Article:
State v. Daszkal – Teen Avoids Prison in DUI Manslaughter Case

A teen driver who confessed to police he had consumed marijuana just prior to a fatal crash that claimed the life of a 65-year-old motorcyclist two years ago will not go to jail, according to a new report by the Sun Sentinel.

This is an interesting case because F.S. 316.193 holds that a person convicted of DUI manslaughter, the charge the teen was facing, will serve a minimum mandatory sentence of at least four years in prison. That’s the minimum. As a second-degree felony, the law allows for up to 15 years of prison time on each count.

The caveat here is the teen won’t be convicted of DUI manslaughter. Instead, a plea deal struck in negotiations between his legal defense team and prosecutors involves reducing charges to reckless driving causing serious injury and a minor marijuana possession charge.

According to prosecutors, the family of the victim, a grandfather from Canada who was a snowbird in Pompano Beach, agreed to the terms of the deal. Ultimately, defendant is to receive five years of probation plus 250 hours of community service, random alcohol and drug testing and a one-year driver’s license suspension.

What’s more, the teen will walk away without a permanent criminal record, so long as he does not violate his probation. That’s because the judge, who approved the terms of the agreement, withheld adjudication on both counts.

However, if he does not abide by the terms of the agreement or in any way violates his probation, he could be sent to prison for up to five years on the charge of reckless driving.

That decision effectively closes the matter for defendant, who together with his parents also reached a wrongful death civil lawsuit on undisclosed terms with the decedent’s estate, co-represented by the motorcyclist’s surviving daughters.

It started two years ago when the then-16-year-old private school student was driving his father’s vehicle with two friends to the beach. While on East Palmetto Park Road, he made a U-turn and collided with decedent, who was on his motorcycle. The impact tossed the rider from his Harley and caused him to land on his head. He was rushed to the hospital and later pronounced dead.

Police investigators questioned the teens’ friends, who told officers they had all taken turns smoking a marijuana “joint” just before the accident. The burnt end of that paraphernalia was later recovered in the car. Additionally, the teen voluntarily revealed to officers he was “under the influence of marijuana.”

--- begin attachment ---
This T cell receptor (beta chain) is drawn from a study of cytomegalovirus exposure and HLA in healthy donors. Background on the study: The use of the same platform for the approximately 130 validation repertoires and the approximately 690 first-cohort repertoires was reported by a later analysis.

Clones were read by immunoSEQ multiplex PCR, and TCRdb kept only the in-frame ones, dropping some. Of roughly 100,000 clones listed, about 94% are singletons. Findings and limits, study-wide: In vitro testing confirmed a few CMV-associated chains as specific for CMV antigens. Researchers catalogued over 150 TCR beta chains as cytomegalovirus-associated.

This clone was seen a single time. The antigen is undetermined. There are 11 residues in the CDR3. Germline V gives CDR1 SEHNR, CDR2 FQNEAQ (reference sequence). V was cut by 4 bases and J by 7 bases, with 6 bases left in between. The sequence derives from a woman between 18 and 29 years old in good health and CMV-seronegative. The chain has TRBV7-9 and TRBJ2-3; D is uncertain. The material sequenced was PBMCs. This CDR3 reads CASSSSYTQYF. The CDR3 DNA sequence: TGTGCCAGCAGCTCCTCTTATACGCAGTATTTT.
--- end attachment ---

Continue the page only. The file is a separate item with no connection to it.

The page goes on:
Later, a blood test taken from the teen tested positive for THC, the primary ingredient in marijuana.

The teen’s defense attorney had sought to suppress that statement before the court, but the court found no justification for suppression, as the teen had volunteered the information, and spontaneous utterances are generally admissible.

The defense had planned to argue in court the teen was not impaired and in fact did not cause the crash. However, when the prosecutor extended a plea offer that would allow the teen to avoid jail and a criminal conviction, his attorney advised him to take it.

This was probably a wise move. Not many defendants are likely to be offered such a deal unless the evidence is very weak or a defense attorney is successful in the suppression of key evidence against defendant.

Our Fort Lauderdale DUI defense lawyers understand there were likely several things working in this defendant’s favor. The first is his age. While teens can and often are tried as adults for serious felony crimes, this was an individual was a new driver with no prior criminal record. He also did not attempt to flee the scene following the crash, which likely would have compounded the charges with which he was contending.

Beyond that, marijuana impairment is tougher for prosecutors to prove than alcohol intoxication. State law has set clear guidelines for what constitutes as a driver’s alcohol impairment. That’s 0.02 percent for those under 21 and 0.08 percent for those 21 and older. Comparative guidelines for marijuana impairment don’t exist. The way marijuana is processed in the body means the active ingredient can remain in the system for much longer than what would cause impairment, so it’s far more difficult for prosecutors to prove.

The bottom line for any defendant facing such serious charges is to immediately contact an experienced legal team to advise you of your rights and advocate for your best interests.

Call Fort Lauderdale Criminal Defense Attorney Richard Ansara at (954) 761-4011. Serving Broward, Miami-Dade and Palm Beach counties.

Additional Resources:
Pot-smoking teen driver avoids prison in fatal Boca crash, Jan. 15, 2015, By Marc Freeman, Sun Sentinel
More Blog Entries:
New Year, Clean Slate: Seeking Expungement in Florida, Dec. 31, 2014, Broward DUI Defense Lawyer Blog

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